Cholangiocyte microRNAs Regulate Mcl-1 and Cell Death

Project: Research project

Project Details


DESCRIPTION (provided by applicant): My long-term career goals are to become an independent investigator studying the role of cell death in diseases of the Gl tract. My previous research experience in cell and molecular biology related to cell death included my doctoral dissertation on the role of mitochondrial mutations in age-related disease. I have identified a highly successful mentor in the area of cell death in hepatobiliary diseases, including cancer. The lab is in the conducive environment of the Center for Basic Research in Digestive Diseases, at Mayo Clinic, Rochester. This proposal outlines a testable hypothesis to define the role of microRNAs as regulators of apoptosis in cholangiocarcinoma, a malignant neoplasm that occurs in the presence of chronic inflammation of bile ducts. The current proposal will allow the candidate to change research directions by providing advanced training in hepatobiliary disease and cancer biology as it relates to cell death. Short-term career goals include advanced training in cancer biology and Gl-related translational research. These immediate goals will be achieved by the career development plan, including research, communication skills, and mentoring training. The research plan stems from our previous observations that the antiapoptotic protein Mcl-1 is over-expressed in human cholangiocarcinoma and is a key regulator of cell death. One potential mechanism of Mcl-1 regulation is through microRNAs, short RNAs that act as sequence-specific silencers of protein expression. Our preliminary data shows that Mcl-1 expression is a predicted target of mir-29b, and antagonism of mir-29 increases Mcl-1 protein expression. Further, Mcl-1 is over-expressed in cholangio- carcinoma cells while mir-29b expression is decreased. Finally, blocking mir-29 protects cholangiocytes from cell death. These extensive and original observations support the OVERALL HYPOTHESIS of this grant that dysregulated expression of mir-29b results in over expression of Mcl-1, rendering this cancer apoptosis resistant. To address this hypothesis, we have established advanced cell culture models and molecular techniques to detect and alter expression of microRNAs. This project is relevant to public health as it addresses how bile duct cancers resist cell death, and as such resist chemotherapy. In addition, by testing a new pathway governing cancer cell death, we may define a novel set of targets to improve treatment of this devastating disease.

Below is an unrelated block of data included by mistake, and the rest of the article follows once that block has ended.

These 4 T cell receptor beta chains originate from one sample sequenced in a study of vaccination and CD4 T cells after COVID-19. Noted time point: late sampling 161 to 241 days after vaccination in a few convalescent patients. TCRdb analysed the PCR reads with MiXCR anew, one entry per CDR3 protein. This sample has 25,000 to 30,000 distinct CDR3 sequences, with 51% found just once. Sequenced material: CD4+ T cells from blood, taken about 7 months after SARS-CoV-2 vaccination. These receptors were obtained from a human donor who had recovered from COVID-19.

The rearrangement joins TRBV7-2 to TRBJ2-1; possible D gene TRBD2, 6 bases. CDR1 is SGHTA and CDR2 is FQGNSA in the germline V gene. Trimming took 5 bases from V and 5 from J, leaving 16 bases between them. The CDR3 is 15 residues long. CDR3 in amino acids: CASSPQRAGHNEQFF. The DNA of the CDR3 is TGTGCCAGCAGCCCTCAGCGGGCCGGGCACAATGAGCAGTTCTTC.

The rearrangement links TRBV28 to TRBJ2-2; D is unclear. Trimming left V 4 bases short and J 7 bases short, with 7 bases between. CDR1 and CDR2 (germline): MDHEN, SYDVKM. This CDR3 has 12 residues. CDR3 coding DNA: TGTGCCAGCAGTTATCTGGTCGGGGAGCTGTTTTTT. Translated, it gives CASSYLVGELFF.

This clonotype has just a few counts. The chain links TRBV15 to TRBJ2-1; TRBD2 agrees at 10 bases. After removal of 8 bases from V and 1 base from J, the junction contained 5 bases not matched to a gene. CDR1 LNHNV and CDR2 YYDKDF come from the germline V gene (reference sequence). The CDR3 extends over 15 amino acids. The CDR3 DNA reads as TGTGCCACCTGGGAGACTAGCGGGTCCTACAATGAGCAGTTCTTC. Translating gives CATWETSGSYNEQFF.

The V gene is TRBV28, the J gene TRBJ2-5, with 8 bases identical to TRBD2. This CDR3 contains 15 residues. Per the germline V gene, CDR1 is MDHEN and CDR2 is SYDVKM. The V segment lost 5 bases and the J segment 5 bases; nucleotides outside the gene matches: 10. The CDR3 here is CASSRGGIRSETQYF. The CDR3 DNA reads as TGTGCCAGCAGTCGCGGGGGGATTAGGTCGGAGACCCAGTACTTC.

Effective start/end date9/20/078/31/13


  • National Institutes of Health: $89,221.00
  • National Institutes of Health: $129,201.00
  • National Institutes of Health: $132,268.00
  • National Institutes of Health: $126,225.00
  • National Institutes of Health: $121,499.00
  • National Institutes of Health: $132,268.00


  • Medicine(all)


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